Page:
The Architecture of Happiness by Alain de Botton is another exploration of a facet of life by the capable and successful de Botton. This book is different from Botton’s other books because he is writing about a subject that many other people have written about and one that is outside his professional expertise in philosophy. In Status Anxiety and The Pleasures and Sorrows of Work de Botton writes about general themes that he is pretty much as equipped as anyone else to write about. Here is on other people’s turf.
The book is divided into 6 parts. The Significance of Architecture that meanders around how important architecture is, In What Style Shall we build that discusses changing styles and various revivals, talking buildings the discusses modernism and design, ideals of home that talks about churches, design and has a brief study of Le Corbusier’s failed small housing projects and a brief discussion of actual homes, The Virtues of Buildings that describes various buildings that appealed to de Botton as he travelled about and finally The Promise of a Field that reasserts the importance of architecture and attempts to give a focus the meandering chapters that have come before it.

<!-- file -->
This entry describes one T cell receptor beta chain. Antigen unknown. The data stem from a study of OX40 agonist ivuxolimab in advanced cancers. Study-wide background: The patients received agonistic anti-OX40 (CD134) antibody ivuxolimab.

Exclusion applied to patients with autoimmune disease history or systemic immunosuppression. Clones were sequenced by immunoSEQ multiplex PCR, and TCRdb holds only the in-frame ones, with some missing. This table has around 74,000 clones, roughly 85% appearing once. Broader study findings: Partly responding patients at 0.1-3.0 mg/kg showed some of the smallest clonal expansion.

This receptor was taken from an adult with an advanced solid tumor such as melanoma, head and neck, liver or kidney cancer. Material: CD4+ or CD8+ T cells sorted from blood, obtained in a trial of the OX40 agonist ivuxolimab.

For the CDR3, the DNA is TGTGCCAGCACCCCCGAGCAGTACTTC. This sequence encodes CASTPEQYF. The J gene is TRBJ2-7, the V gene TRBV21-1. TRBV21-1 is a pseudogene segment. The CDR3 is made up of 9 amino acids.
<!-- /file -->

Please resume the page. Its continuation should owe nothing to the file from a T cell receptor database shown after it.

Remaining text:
The wikipedia page on the book, the first link in this review, has some scorn full reviews. They have more than a grain of truth. de Botton has managed to make a career out of writing well, being clever and writing books on general subjects that appeal to people. Here he has made the mistake of taking on a subject that other people have explicitly thought about. Architecture has a long history and it would surely be worth addressing more of it and at least making it clear that he went over the subject before writing his own thesis. If he wanted the book to follow its title then he should surely have given more consideration to what people build for themselves. He gives a serve to the common way that most people build new homes in some knock of style. He doesn’t ask if this does actually make people happy. Who knows, perhaps people have hit on things that work for them.If he is writing about the restraints that finite resources place on what people can build to make themselves happy why not more than a cursory glance at failed works of le Corbusier? Why does he not mention Frank Lloyd Wright one of the most famous and influential architects of the 20th century.
The book isn’t terrible, but it is more or less a clever mans stitched together thoughts on a subject that most of us have opinions about but haven’t really thought through. de Botton has thought them through more than most of us and is amusing an clever writer, but this book is similar to what would happen if Prince Charles decided that he had to write something about architecture.
2.5 / 5